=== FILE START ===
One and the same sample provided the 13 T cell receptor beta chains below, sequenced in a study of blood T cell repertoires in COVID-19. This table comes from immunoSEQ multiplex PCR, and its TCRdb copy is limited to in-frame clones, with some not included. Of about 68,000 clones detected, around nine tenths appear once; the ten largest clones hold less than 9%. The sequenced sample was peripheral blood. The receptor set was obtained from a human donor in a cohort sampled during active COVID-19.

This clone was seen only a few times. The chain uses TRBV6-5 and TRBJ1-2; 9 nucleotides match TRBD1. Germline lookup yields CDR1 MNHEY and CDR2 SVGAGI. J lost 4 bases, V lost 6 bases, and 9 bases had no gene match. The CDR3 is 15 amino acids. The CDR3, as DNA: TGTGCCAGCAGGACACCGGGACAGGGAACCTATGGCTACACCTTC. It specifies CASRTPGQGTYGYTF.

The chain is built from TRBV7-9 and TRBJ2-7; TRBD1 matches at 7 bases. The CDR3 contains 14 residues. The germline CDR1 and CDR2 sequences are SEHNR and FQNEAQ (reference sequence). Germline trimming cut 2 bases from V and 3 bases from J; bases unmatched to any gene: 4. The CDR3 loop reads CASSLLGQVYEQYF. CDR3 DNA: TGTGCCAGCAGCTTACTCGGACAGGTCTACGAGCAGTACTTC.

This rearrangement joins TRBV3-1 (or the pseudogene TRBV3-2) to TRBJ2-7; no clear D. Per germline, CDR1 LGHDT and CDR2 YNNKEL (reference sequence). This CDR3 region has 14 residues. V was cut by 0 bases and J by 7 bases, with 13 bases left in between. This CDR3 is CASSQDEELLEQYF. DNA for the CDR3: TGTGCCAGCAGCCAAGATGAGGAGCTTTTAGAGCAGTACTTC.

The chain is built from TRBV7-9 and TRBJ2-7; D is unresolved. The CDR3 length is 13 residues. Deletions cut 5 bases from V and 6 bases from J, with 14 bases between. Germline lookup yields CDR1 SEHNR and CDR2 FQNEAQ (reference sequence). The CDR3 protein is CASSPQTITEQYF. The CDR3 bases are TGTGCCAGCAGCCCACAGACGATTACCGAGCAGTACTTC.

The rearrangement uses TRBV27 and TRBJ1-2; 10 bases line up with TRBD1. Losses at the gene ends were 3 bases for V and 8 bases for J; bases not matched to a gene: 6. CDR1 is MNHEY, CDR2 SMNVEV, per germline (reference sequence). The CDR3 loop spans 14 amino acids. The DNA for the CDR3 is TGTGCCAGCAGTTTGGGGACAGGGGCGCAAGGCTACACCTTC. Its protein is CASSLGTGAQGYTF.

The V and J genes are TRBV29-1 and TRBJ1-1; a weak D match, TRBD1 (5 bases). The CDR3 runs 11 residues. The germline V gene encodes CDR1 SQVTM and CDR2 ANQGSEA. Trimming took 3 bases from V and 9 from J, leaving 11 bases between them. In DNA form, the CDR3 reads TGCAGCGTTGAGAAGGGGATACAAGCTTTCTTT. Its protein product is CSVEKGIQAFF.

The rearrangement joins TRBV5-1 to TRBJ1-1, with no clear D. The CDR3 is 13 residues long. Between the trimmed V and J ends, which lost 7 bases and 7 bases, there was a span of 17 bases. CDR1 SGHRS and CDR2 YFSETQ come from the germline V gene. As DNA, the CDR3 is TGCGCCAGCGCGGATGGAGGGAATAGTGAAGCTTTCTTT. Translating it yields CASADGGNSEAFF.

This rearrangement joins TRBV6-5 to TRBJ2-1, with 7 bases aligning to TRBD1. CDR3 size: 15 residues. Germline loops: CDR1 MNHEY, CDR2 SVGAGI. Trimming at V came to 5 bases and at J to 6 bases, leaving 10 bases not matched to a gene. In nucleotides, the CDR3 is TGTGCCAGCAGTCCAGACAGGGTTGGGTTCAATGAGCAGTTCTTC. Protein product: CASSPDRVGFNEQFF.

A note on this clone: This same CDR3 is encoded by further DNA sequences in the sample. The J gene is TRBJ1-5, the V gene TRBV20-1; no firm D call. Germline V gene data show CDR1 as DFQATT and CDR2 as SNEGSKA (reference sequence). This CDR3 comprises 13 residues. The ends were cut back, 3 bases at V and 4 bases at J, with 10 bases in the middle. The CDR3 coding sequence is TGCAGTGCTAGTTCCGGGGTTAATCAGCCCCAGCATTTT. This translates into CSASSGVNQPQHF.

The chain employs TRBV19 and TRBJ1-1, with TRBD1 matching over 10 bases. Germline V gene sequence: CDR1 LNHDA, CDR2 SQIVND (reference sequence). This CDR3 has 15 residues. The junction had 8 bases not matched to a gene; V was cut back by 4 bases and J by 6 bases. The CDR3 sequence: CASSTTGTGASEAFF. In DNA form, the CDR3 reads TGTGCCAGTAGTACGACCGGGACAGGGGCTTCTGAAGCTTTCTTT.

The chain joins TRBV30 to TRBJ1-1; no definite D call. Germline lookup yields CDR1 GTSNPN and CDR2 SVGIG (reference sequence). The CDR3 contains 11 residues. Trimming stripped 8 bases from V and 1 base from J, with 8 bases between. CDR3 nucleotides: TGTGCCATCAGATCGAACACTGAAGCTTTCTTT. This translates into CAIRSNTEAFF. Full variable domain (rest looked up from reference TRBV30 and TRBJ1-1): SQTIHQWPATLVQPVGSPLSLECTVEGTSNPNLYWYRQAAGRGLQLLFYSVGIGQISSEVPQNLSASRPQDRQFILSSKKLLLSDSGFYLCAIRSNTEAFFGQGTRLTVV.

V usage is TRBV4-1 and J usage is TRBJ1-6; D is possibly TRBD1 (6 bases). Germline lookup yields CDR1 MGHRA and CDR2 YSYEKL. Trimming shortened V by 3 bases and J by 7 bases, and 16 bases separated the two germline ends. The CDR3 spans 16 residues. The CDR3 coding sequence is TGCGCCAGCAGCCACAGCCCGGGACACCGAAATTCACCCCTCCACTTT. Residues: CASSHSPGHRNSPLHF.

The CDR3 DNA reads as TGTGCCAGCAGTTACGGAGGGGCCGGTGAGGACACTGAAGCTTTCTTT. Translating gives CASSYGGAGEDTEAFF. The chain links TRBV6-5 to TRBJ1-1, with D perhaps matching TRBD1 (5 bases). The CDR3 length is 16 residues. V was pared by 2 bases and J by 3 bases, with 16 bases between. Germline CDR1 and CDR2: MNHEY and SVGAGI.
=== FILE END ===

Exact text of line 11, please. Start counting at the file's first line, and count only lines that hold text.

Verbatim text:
The chain employs TRBV19 and TRBJ1-1, with TRBD1 matching over 10 bases. Germline V gene sequence: CDR1 LNHDA, CDR2 SQIVND (reference sequence). This CDR3 has 15 residues. The junction had 8 bases not matched to a gene; V was cut back by 4 bases and J by 6 bases. The CDR3 sequence: CASSTTGTGASEAFF. In DNA form, the CDR3 reads TGTGCCAGTAGTACGACCGGGACAGGGGCTTCTGAAGCTTTCTTT.